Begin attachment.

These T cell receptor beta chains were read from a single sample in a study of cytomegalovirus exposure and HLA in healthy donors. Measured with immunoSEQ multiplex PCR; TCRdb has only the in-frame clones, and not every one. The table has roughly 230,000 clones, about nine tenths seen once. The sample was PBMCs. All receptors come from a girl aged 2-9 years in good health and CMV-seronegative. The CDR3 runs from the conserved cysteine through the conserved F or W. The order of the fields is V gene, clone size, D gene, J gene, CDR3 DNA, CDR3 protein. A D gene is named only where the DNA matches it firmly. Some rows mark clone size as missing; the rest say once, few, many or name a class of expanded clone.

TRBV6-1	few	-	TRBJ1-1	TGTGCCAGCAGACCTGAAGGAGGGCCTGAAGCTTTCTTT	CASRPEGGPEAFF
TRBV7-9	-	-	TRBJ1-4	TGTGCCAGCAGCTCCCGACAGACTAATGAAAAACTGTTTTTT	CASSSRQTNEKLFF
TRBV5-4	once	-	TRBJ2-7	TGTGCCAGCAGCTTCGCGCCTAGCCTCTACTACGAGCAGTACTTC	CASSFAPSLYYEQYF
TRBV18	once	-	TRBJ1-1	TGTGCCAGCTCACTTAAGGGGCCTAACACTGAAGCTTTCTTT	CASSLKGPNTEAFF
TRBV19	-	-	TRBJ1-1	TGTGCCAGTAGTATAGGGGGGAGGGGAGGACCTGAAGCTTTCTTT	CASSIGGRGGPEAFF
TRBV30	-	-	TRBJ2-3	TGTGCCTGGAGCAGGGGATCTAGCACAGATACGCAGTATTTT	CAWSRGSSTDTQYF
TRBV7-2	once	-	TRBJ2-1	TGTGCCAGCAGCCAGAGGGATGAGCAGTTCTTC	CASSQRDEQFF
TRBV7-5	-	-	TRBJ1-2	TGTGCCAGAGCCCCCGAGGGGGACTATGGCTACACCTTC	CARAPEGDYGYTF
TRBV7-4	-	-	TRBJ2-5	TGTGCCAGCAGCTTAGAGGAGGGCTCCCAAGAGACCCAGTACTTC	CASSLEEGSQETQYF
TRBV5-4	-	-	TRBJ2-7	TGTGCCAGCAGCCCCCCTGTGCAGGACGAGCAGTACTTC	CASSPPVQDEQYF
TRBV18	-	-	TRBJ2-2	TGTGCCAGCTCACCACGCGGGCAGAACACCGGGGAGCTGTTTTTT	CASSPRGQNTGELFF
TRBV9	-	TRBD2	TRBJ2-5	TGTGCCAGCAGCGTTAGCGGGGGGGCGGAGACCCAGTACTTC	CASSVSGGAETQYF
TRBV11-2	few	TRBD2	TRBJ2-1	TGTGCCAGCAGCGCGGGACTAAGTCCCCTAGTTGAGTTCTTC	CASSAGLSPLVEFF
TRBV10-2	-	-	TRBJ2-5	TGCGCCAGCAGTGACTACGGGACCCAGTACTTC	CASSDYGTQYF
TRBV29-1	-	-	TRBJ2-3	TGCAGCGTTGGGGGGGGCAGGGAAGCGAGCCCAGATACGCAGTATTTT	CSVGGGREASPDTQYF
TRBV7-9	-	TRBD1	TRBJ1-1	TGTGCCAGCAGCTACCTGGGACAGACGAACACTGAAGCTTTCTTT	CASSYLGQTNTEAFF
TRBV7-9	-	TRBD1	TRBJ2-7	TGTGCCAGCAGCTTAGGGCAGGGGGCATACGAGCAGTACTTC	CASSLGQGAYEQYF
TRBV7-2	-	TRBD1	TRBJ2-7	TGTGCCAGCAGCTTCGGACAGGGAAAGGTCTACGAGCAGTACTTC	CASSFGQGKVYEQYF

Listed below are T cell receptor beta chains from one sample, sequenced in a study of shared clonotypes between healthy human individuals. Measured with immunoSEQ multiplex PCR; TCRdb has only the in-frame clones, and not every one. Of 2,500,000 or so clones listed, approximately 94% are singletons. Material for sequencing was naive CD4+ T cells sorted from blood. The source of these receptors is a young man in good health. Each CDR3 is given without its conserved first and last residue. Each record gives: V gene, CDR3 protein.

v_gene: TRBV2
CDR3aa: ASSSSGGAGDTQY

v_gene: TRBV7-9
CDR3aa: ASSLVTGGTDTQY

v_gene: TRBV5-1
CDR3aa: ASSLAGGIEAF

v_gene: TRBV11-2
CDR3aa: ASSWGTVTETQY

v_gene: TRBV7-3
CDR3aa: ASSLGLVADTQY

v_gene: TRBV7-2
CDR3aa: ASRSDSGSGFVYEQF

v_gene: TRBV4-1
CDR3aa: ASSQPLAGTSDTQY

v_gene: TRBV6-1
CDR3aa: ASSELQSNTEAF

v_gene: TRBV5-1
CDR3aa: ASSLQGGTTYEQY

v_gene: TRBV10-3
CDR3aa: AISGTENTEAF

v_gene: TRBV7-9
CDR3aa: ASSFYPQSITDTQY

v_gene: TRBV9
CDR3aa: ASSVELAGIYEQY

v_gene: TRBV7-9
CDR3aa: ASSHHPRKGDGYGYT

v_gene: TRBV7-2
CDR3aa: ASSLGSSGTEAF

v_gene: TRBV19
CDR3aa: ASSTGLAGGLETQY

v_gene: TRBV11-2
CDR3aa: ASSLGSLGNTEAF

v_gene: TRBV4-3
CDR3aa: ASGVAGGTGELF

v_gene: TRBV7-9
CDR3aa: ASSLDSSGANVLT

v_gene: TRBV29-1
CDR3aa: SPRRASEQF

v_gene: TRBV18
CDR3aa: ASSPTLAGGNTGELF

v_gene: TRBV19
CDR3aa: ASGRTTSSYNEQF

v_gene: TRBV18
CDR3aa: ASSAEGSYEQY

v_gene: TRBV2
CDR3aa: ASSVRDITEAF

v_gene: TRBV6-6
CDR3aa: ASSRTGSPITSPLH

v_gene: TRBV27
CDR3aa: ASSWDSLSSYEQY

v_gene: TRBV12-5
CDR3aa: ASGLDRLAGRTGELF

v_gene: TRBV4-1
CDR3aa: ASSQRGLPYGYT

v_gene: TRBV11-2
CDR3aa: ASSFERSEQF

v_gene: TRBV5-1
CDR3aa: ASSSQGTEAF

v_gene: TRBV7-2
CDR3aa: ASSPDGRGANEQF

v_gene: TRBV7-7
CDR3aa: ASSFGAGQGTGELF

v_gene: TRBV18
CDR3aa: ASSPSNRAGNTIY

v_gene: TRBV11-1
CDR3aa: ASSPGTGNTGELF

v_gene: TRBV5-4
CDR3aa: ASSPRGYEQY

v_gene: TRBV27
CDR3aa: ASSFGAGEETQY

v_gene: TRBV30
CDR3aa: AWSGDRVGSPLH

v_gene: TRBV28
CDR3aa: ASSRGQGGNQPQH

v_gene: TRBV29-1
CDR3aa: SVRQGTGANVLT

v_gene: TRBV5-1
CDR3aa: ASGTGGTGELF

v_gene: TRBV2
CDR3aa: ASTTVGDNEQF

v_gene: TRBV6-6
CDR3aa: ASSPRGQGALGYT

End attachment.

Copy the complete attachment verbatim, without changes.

These T cell receptor beta chains were read from a single sample in a study of cytomegalovirus exposure and HLA in healthy donors. Measured with immunoSEQ multiplex PCR; TCRdb has only the in-frame clones, and not every one. The table has roughly 230,000 clones, about nine tenths seen once. The sample was PBMCs. All receptors come from a girl aged 2-9 years in good health and CMV-seronegative. The CDR3 runs from the conserved cysteine through the conserved F or W. The order of the fields is V gene, clone size, D gene, J gene, CDR3 DNA, CDR3 protein. A D gene is named only where the DNA matches it firmly. Some rows mark clone size as missing; the rest say once, few, many or name a class of expanded clone.

TRBV6-1	few	-	TRBJ1-1	TGTGCCAGCAGACCTGAAGGAGGGCCTGAAGCTTTCTTT	CASRPEGGPEAFF
TRBV7-9	-	-	TRBJ1-4	TGTGCCAGCAGCTCCCGACAGACTAATGAAAAACTGTTTTTT	CASSSRQTNEKLFF
TRBV5-4	once	-	TRBJ2-7	TGTGCCAGCAGCTTCGCGCCTAGCCTCTACTACGAGCAGTACTTC	CASSFAPSLYYEQYF
TRBV18	once	-	TRBJ1-1	TGTGCCAGCTCACTTAAGGGGCCTAACACTGAAGCTTTCTTT	CASSLKGPNTEAFF
TRBV19	-	-	TRBJ1-1	TGTGCCAGTAGTATAGGGGGGAGGGGAGGACCTGAAGCTTTCTTT	CASSIGGRGGPEAFF
TRBV30	-	-	TRBJ2-3	TGTGCCTGGAGCAGGGGATCTAGCACAGATACGCAGTATTTT	CAWSRGSSTDTQYF
TRBV7-2	once	-	TRBJ2-1	TGTGCCAGCAGCCAGAGGGATGAGCAGTTCTTC	CASSQRDEQFF
TRBV7-5	-	-	TRBJ1-2	TGTGCCAGAGCCCCCGAGGGGGACTATGGCTACACCTTC	CARAPEGDYGYTF
TRBV7-4	-	-	TRBJ2-5	TGTGCCAGCAGCTTAGAGGAGGGCTCCCAAGAGACCCAGTACTTC	CASSLEEGSQETQYF
TRBV5-4	-	-	TRBJ2-7	TGTGCCAGCAGCCCCCCTGTGCAGGACGAGCAGTACTTC	CASSPPVQDEQYF
TRBV18	-	-	TRBJ2-2	TGTGCCAGCTCACCACGCGGGCAGAACACCGGGGAGCTGTTTTTT	CASSPRGQNTGELFF
TRBV9	-	TRBD2	TRBJ2-5	TGTGCCAGCAGCGTTAGCGGGGGGGCGGAGACCCAGTACTTC	CASSVSGGAETQYF
TRBV11-2	few	TRBD2	TRBJ2-1	TGTGCCAGCAGCGCGGGACTAAGTCCCCTAGTTGAGTTCTTC	CASSAGLSPLVEFF
TRBV10-2	-	-	TRBJ2-5	TGCGCCAGCAGTGACTACGGGACCCAGTACTTC	CASSDYGTQYF
TRBV29-1	-	-	TRBJ2-3	TGCAGCGTTGGGGGGGGCAGGGAAGCGAGCCCAGATACGCAGTATTTT	CSVGGGREASPDTQYF
TRBV7-9	-	TRBD1	TRBJ1-1	TGTGCCAGCAGCTACCTGGGACAGACGAACACTGAAGCTTTCTTT	CASSYLGQTNTEAFF
TRBV7-9	-	TRBD1	TRBJ2-7	TGTGCCAGCAGCTTAGGGCAGGGGGCATACGAGCAGTACTTC	CASSLGQGAYEQYF
TRBV7-2	-	TRBD1	TRBJ2-7	TGTGCCAGCAGCTTCGGACAGGGAAAGGTCTACGAGCAGTACTTC	CASSFGQGKVYEQYF

Listed below are T cell receptor beta chains from one sample, sequenced in a study of shared clonotypes between healthy human individuals. Measured with immunoSEQ multiplex PCR; TCRdb has only the in-frame clones, and not every one. Of 2,500,000 or so clones listed, approximately 94% are singletons. Material for sequencing was naive CD4+ T cells sorted from blood. The source of these receptors is a young man in good health. Each CDR3 is given without its conserved first and last residue. Each record gives: V gene, CDR3 protein.

v_gene: TRBV2
CDR3aa: ASSSSGGAGDTQY

v_gene: TRBV7-9
CDR3aa: ASSLVTGGTDTQY

v_gene: TRBV5-1
CDR3aa: ASSLAGGIEAF

v_gene: TRBV11-2
CDR3aa: ASSWGTVTETQY

v_gene: TRBV7-3
CDR3aa: ASSLGLVADTQY

v_gene: TRBV7-2
CDR3aa: ASRSDSGSGFVYEQF

v_gene: TRBV4-1
CDR3aa: ASSQPLAGTSDTQY

v_gene: TRBV6-1
CDR3aa: ASSELQSNTEAF

v_gene: TRBV5-1
CDR3aa: ASSLQGGTTYEQY

v_gene: TRBV10-3
CDR3aa: AISGTENTEAF

v_gene: TRBV7-9
CDR3aa: ASSFYPQSITDTQY

v_gene: TRBV9
CDR3aa: ASSVELAGIYEQY

v_gene: TRBV7-9
CDR3aa: ASSHHPRKGDGYGYT

v_gene: TRBV7-2
CDR3aa: ASSLGSSGTEAF

v_gene: TRBV19
CDR3aa: ASSTGLAGGLETQY

v_gene: TRBV11-2
CDR3aa: ASSLGSLGNTEAF

v_gene: TRBV4-3
CDR3aa: ASGVAGGTGELF

v_gene: TRBV7-9
CDR3aa: ASSLDSSGANVLT

v_gene: TRBV29-1
CDR3aa: SPRRASEQF

v_gene: TRBV18
CDR3aa: ASSPTLAGGNTGELF

v_gene: TRBV19
CDR3aa: ASGRTTSSYNEQF

v_gene: TRBV18
CDR3aa: ASSAEGSYEQY

v_gene: TRBV2
CDR3aa: ASSVRDITEAF

v_gene: TRBV6-6
CDR3aa: ASSRTGSPITSPLH

v_gene: TRBV27
CDR3aa: ASSWDSLSSYEQY

v_gene: TRBV12-5
CDR3aa: ASGLDRLAGRTGELF

v_gene: TRBV4-1
CDR3aa: ASSQRGLPYGYT

v_gene: TRBV11-2
CDR3aa: ASSFERSEQF

v_gene: TRBV5-1
CDR3aa: ASSSQGTEAF

v_gene: TRBV7-2
CDR3aa: ASSPDGRGANEQF

v_gene: TRBV7-7
CDR3aa: ASSFGAGQGTGELF

v_gene: TRBV18
CDR3aa: ASSPSNRAGNTIY

v_gene: TRBV11-1
CDR3aa: ASSPGTGNTGELF

v_gene: TRBV5-4
CDR3aa: ASSPRGYEQY

v_gene: TRBV27
CDR3aa: ASSFGAGEETQY

v_gene: TRBV30
CDR3aa: AWSGDRVGSPLH

v_gene: TRBV28
CDR3aa: ASSRGQGGNQPQH

v_gene: TRBV29-1
CDR3aa: SVRQGTGANVLT

v_gene: TRBV5-1
CDR3aa: ASGTGGTGELF

v_gene: TRBV2
CDR3aa: ASTTVGDNEQF

v_gene: TRBV6-6
CDR3aa: ASSPRGQGALGYT